Fantasy Sports Operators Consider Withdrawing from US Market

December 3, 2015
Fantasy Sports Operators Consider Withdrawing from US Market December 3, 2015 Fantasy Sport

Fantasy Sports OperatorsFantasy sports services are realizing that the US is no longer a friendly market. While CBS has withdrawn its services, Yahoo continues to operate.

As for little-known daily fantasy sports (DFS) services, they have realized that it is better to quit. Meanwhile, major fantasy sports websites DraftKings and FanDuel are engaged in a legal battle in New York.

Operators of fantasy sports services are now devising a wide range of methods to remain in operation despite the intense scrutiny the industry faces. Chris Grove, the editor of Legal Sports Report, says:

The industry is pretty fragmented on the ‘should they stay or should they go’ issue. A real schism has opened up.

According to SuperLobby CEO David Copeland, although several companies are retreating, their move hasn’t had a significant impact on the market. SuperLobby is a UK-based website that tracks operators of daily fantasy sports sites.

However, DraftKings, which is based in Boston, and FanDuel.com, which is based in New York, are determined to continue operating in the US market. Both sites serve a huge community of daily fantasy players and give away enormous prize pools.

Yahoo, the California-based tech company, does not offer daily fantasy sports services to the residents of Iowa, Arizona, Washington, Nevada, Louisiana, and Montana. Fantasy sports are illegal in these states. Yahoo also doesn’t operate in Florida, where a court is trying to decide if fantasy sports violate the laws or not. Unlike Yahoo, companies such as DraftKings and FanDuel.com continue to operate in Florida.

Interestingly, Yahoo continues to operate in New York in spite of the fact that Eric Schneiderman, the New York attorney general, has issued a subpoena demanding more information regarding the operation of daily fantasy sites. Schneiderman has not ordered Yahoo to stop operating although he has ordered FanDuel.com and DraftKings to do so. The battle is now being fought in court between the attorney general and the two fantasy sports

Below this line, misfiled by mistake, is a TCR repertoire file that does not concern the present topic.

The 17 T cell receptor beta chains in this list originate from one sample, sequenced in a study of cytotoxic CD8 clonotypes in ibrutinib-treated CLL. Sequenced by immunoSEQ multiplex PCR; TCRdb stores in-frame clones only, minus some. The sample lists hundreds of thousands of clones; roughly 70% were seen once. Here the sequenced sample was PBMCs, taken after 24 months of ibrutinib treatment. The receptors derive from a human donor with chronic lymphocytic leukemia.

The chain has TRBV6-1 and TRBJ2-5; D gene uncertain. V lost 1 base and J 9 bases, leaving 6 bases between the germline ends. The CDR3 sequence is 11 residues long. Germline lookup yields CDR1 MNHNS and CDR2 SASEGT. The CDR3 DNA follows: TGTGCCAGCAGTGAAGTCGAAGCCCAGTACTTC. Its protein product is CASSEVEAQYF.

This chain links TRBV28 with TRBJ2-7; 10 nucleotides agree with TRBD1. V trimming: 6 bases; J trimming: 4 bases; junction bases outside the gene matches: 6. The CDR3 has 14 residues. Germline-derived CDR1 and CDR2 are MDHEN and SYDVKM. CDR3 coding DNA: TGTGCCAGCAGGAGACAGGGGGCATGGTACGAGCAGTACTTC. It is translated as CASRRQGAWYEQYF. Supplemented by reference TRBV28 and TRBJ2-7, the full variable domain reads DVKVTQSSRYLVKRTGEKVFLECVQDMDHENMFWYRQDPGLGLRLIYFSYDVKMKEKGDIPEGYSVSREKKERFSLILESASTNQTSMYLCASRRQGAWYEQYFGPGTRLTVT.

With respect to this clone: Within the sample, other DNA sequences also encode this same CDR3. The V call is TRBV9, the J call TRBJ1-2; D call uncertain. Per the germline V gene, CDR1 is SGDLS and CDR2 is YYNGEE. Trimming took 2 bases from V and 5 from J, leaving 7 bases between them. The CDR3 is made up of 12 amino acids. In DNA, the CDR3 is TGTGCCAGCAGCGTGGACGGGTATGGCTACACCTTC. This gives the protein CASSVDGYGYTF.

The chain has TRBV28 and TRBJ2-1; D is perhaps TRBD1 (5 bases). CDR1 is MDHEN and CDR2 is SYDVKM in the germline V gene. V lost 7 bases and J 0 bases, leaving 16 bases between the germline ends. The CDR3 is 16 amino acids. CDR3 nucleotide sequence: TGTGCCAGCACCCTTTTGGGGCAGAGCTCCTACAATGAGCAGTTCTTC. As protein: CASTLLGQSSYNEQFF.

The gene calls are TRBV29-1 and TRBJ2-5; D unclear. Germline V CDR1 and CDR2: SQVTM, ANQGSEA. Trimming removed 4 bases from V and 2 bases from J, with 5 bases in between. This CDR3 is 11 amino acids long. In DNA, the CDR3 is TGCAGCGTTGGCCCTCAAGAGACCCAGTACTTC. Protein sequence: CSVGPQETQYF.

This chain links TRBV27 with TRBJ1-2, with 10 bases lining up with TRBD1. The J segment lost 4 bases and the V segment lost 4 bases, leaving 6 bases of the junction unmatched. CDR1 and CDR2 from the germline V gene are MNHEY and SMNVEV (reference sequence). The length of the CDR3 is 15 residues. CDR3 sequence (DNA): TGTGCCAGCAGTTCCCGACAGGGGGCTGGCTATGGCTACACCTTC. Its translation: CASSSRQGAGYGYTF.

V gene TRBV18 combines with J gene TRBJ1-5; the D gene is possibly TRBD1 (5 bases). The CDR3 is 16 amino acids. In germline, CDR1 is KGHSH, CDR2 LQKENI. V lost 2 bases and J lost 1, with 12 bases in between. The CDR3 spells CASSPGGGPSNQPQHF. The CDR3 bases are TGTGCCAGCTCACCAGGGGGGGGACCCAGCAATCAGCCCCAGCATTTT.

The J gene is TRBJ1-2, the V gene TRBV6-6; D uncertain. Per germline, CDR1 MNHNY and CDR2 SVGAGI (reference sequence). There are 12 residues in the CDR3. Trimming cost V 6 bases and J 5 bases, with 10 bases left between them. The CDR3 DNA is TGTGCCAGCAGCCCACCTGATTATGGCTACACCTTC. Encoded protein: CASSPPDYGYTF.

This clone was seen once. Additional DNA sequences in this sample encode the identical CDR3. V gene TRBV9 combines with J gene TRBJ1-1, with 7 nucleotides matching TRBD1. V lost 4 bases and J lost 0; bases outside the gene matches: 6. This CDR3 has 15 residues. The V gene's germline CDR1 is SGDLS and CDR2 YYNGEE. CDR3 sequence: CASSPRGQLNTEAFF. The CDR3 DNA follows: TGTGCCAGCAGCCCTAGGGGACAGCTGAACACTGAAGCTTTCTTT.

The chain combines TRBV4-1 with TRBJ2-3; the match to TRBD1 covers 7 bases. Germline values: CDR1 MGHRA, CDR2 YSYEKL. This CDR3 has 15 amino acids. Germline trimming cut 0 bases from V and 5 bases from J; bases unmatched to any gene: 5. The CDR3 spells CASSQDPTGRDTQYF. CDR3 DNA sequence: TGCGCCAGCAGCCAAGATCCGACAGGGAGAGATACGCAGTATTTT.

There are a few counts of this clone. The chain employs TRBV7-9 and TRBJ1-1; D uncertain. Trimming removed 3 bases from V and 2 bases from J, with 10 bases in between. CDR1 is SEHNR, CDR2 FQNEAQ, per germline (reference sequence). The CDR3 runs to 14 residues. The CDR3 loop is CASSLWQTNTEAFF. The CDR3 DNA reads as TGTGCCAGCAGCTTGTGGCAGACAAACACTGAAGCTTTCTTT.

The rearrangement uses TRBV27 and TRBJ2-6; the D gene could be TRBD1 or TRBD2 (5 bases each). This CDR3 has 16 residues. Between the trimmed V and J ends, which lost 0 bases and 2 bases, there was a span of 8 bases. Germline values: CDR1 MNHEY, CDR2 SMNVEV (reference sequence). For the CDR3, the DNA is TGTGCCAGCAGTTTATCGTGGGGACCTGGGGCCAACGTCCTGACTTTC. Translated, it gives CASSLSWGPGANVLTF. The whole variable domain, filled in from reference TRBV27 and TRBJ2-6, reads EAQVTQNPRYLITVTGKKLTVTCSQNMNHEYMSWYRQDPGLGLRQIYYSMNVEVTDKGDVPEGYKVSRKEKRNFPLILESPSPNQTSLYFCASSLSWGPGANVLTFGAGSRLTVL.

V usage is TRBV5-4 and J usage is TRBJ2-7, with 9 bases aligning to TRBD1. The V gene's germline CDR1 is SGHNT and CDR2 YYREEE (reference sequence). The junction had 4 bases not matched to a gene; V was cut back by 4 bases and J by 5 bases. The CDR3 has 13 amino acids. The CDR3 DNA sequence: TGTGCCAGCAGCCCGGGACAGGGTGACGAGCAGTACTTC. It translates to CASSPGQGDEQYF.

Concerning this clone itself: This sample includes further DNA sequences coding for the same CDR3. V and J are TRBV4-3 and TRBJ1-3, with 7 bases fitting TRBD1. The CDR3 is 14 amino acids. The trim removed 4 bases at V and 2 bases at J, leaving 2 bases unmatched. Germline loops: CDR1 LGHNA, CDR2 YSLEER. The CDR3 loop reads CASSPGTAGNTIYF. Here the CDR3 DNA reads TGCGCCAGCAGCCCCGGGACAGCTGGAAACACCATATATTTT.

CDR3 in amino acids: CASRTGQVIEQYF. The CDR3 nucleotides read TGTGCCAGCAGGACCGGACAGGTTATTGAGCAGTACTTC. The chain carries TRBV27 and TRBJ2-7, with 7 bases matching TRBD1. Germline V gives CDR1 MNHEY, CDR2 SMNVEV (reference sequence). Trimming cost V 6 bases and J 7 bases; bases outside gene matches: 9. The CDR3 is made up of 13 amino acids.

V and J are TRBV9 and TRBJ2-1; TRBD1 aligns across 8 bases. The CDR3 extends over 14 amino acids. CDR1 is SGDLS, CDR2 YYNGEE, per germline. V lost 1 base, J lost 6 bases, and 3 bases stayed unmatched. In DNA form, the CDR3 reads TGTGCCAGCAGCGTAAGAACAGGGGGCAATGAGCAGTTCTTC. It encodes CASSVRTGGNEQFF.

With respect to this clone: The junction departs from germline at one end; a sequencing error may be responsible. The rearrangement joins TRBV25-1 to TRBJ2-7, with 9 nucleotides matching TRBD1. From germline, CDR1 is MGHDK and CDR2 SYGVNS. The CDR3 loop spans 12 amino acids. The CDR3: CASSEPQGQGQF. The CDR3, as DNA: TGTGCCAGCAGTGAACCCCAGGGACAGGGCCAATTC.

sites.

On the other hand, CBS Sports, which offers season-long, traditional fantasy games, is behaving in a conservative manner. The company has refused to comment, but has released daily fantasy games under a new brand halfway through the Major League Baseball (MLB) season. However, it did not continue to offer the games during the National Football League (NFL) season.

The Amaya-owned StarsDraft has withdrawn from most US states except New Jersey, Kansas, and Maryland. Eric Hollreiser, the vice president (communications) of Amaya, said that Amaya is “taking the long view.” He said:

We aren’t ceding anything to competitors. We’re running a marathon and won’t compete in the expensive marketing sprint the others are running.

Smaller daily fantasy sites are reacting in different ways. Mondogoal, a UK daily fantasy soccer site, has withdrawn from seven US states. Shergul Arshad, the founder of Mondogoal, who resides in Massachusetts, says that he is planning to withdraw completely from the US. He can afford to do so as 90% of Mondogoal’s players do not live in the US.

Seth Young, the chief operating officer of Star Fantasy Leagues, has announced that the company no longer operates in 25 US states because of unfriendly US laws.

Fantasy Sport

Fantasy Sport Administrator


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